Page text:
On the question of the number of troops and their length of stay:
HH: Max Boot says we’ve got to be prepared to be there well into 2009 with 140,000 troops. Do you agree with that, Fred Kagan?
FK: I can’t give you a troop number, but we need to be prepared to be there with a very substantial force, certainly through 2009, absolutely.
HH: Have you heard any of the opposition to the war on the Hill to begin to echo the reality that we’ve got to make a statement that we’re going to be staying?
FK: Well, I think you’ve had a lot of people come back, and some surprising people like Senator Durbin, and even, I understand, Congressman Murtha came back and have made comments that the surge is succeeding militarily. And then they focus on the political problems, and I think that’s going to be the nature of the debate in September, but I think it’s a false debate, because the truth of the matter is if you’re improving security, the logic of the surge all along was that political progress follows that. Well, if the surge is working, and the question is should we continue, it seems to me the answer is pretty clear, and I would hope that the Democratic leadership will come to that obvious conclusion as well.
Read the whole thing.
TS: Let’s take Nancy Boyda. You’re going to have Jack Keane on.
TS: She walked out of a hearing because he was saying things she didn’t want to hear. I think what war critics need to do is to try to find out what the facts are. We kind of know what their early position is, but do you not think when it comes to a matter of national and global security, that maybe your opinion ought to reflect a sensible understanding of what is going on based on reporting on the ground from John Burns of the New York Times, and Mike Gordon in the New York Times, and from people at the L.A. Times, and places that you would not expect to be friendly to the Bush administration. There have been some extraordinary breakthroughs in Iraq in the recent months, maybe the most extraordinary of which is this. The Iraqi people have said this is our fight, please help us, let’s go. They’ve gone after al Qaeda in Anbar Province. They’ve gone after it in Diayala Province. They’ve gone after it in portions of Baghdad. They’ve gone after Shiia militias, they’ve gone after insurgents. In other words, they have actually begun to grasp something that probably was unthinkable to them. A foreign country came to their soil. We didn’t come to take them over, we didn’t come to kill them, we didn’t come to steal their oil. We came to set them free. That is something that is so out of the experience of the normal Iraqi that for a long time, it didn’t sink in. But it has begun to sink in. And furthermore, what has begun to sink in that the ultimate goal for American is for the Iraqis to be free, to be the captains of their destiny. So what you’re starting to see now are tribal sheiks, and what you see is a revolution from the ground up. This is not being led by politicians in Baghdad. This is being led by shopkeepers, it’s being led by mothers and fathers and kids who are tired of seeing al Qaeda slaughtering family members in an attempt to intimidate them into following al Qaeda. It is an amazing thing, because it demonstrates that the power of an idea now had percolated into the heart of Iraq in a very serious way. And Anbar Province, which had been written off less than a year ago, is now basically a place where al Qaeda’s persona non grata, where our Ambassador, Ryan Crocker, was running around in Ramadi the other day, with no body armor on. It indicates to me that something very special is taking place right now. So if you want to put together a critique of the war, what you need to do is to assemble some of the facts, rather than your predispositions coming in, because ultimately, success in Iraq or success as a superpower depends not on your wishes and not on your hopes and not on your ideology, but on what’s true.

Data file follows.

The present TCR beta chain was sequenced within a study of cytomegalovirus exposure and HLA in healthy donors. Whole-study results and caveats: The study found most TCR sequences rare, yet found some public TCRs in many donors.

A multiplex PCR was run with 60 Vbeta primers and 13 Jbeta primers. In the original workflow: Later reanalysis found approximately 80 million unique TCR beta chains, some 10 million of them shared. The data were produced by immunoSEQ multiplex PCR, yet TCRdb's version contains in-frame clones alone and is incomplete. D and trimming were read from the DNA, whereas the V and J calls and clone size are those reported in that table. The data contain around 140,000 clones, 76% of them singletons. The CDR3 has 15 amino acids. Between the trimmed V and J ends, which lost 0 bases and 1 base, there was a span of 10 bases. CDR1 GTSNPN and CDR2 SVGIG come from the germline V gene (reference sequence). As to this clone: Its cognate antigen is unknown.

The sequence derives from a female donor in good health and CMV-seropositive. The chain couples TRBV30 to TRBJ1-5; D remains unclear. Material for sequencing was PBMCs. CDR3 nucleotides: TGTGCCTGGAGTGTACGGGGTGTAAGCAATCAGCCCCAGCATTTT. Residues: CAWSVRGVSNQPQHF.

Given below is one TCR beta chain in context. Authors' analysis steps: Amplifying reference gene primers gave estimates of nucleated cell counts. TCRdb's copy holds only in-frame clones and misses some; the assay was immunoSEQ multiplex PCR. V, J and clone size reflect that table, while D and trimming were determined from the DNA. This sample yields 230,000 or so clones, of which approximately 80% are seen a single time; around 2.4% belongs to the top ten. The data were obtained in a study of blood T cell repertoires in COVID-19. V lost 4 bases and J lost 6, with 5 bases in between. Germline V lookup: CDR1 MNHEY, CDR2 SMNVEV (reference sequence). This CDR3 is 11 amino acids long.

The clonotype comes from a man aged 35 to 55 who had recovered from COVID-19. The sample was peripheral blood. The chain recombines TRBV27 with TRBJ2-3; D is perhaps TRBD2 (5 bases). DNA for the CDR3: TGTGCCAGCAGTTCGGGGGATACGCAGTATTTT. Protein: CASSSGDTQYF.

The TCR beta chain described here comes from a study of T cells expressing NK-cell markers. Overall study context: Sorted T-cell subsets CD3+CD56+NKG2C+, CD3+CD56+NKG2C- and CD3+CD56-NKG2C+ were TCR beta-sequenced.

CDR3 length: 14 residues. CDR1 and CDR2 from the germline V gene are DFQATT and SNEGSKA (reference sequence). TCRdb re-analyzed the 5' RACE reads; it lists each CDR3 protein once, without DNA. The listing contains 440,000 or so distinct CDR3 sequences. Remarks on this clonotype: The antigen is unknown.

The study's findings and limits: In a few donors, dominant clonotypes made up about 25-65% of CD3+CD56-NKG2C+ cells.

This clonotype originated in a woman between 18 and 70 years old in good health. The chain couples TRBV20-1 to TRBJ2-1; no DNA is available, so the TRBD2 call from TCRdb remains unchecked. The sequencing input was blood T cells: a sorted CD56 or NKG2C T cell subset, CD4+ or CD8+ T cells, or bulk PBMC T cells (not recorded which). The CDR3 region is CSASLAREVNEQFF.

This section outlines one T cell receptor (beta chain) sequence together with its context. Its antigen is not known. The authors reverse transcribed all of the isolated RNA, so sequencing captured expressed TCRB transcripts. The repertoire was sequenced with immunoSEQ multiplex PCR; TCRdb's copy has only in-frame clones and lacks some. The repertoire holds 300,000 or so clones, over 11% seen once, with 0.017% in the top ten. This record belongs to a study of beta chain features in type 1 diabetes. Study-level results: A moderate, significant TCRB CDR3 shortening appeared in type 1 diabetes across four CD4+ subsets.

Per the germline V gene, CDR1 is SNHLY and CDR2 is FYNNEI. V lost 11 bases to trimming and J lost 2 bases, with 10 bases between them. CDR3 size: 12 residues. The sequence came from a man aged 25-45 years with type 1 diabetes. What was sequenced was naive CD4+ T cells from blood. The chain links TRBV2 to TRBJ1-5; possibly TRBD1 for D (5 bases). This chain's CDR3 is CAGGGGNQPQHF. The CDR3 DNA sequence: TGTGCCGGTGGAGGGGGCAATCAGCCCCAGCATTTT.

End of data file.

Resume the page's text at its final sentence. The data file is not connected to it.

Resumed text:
Again, read the whole thing.
There are a great number of people who know what is happening on the ground in Iraq. MSM seems to go out of its collective way not to bring you their views at length, or at all.